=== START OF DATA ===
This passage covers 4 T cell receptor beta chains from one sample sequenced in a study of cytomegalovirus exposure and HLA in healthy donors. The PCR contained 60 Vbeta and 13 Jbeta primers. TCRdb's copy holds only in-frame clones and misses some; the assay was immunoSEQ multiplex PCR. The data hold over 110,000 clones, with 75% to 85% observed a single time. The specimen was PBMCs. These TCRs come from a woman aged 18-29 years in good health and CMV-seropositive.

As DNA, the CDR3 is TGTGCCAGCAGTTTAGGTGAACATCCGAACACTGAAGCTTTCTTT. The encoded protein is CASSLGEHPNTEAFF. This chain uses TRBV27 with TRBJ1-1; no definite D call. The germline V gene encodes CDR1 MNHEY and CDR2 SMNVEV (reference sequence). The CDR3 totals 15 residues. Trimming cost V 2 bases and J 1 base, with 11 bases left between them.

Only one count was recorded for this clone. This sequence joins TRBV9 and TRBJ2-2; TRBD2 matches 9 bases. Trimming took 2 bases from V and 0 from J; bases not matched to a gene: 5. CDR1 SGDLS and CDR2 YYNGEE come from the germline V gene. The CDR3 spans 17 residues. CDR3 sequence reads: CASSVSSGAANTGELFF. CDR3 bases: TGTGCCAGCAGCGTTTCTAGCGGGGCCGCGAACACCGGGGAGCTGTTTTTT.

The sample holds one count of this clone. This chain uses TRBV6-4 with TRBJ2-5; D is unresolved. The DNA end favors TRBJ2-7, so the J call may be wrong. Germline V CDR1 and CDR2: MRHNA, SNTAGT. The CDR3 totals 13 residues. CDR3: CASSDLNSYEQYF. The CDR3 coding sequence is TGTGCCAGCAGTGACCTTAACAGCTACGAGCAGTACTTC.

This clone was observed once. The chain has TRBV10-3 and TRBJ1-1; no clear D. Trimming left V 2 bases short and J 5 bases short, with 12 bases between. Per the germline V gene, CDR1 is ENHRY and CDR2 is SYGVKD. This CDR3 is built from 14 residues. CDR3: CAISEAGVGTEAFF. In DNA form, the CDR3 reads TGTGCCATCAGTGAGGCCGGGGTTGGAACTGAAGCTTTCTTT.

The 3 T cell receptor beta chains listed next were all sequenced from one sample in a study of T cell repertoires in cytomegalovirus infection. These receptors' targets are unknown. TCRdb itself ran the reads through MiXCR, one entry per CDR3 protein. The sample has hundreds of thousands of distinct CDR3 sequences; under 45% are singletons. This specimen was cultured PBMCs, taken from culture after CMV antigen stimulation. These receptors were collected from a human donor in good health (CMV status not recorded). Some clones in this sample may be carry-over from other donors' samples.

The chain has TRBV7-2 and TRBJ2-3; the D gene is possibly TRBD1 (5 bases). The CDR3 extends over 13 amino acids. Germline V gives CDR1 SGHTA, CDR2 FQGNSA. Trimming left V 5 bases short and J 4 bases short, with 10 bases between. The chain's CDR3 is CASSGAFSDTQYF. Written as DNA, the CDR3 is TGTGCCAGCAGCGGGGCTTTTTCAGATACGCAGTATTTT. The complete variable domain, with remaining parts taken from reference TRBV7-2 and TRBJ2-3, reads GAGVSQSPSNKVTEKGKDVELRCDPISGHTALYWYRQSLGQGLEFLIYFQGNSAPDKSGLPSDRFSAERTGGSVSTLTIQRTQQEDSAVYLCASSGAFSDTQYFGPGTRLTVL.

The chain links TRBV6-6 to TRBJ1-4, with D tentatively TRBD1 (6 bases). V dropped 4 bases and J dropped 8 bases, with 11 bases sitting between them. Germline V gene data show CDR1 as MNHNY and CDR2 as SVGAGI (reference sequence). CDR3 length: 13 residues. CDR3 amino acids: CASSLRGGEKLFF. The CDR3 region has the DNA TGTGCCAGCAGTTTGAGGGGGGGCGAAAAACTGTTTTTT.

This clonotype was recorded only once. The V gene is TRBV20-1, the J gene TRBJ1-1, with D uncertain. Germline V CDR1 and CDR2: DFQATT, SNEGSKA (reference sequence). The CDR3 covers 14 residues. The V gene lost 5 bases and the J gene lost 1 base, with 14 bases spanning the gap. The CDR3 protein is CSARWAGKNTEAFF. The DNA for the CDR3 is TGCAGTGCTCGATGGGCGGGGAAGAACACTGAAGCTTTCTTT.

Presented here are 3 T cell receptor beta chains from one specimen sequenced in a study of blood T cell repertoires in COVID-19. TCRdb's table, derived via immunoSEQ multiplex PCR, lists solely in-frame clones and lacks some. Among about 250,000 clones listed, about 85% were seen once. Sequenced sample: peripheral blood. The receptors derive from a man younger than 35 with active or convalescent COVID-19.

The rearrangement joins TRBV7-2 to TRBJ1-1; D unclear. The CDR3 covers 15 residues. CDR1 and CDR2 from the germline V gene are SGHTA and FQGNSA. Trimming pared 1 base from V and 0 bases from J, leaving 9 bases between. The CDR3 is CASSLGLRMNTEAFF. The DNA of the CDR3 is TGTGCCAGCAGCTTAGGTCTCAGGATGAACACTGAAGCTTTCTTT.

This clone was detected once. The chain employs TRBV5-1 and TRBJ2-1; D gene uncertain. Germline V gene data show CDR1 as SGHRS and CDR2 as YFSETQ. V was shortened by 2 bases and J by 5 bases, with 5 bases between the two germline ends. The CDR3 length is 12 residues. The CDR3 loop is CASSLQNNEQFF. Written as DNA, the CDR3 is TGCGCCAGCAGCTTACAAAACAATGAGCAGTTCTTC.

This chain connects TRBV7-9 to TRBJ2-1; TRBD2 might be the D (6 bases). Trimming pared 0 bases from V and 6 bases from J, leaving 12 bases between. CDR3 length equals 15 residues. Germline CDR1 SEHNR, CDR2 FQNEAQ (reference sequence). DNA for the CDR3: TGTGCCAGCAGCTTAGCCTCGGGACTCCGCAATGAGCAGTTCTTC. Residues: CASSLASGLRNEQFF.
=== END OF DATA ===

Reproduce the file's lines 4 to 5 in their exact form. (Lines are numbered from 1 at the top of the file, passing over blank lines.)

The sample holds one count of this clone. This chain uses TRBV6-4 with TRBJ2-5; D is unresolved. The DNA end favors TRBJ2-7, so the J call may be wrong. Germline V CDR1 and CDR2: MRHNA, SNTAGT. The CDR3 totals 13 residues. CDR3: CASSDLNSYEQYF. The CDR3 coding sequence is TGTGCCAGCAGTGACCTTAACAGCTACGAGCAGTACTTC.

This clone was observed once. The chain has TRBV10-3 and TRBJ1-1; no clear D. Trimming left V 2 bases short and J 5 bases short, with 12 bases between. Per the germline V gene, CDR1 is ENHRY and CDR2 is SYGVKD. This CDR3 is built from 14 residues. CDR3: CAISEAGVGTEAFF. In DNA form, the CDR3 reads TGTGCCATCAGTGAGGCCGGGGTTGGAACTGAAGCTTTCTTT.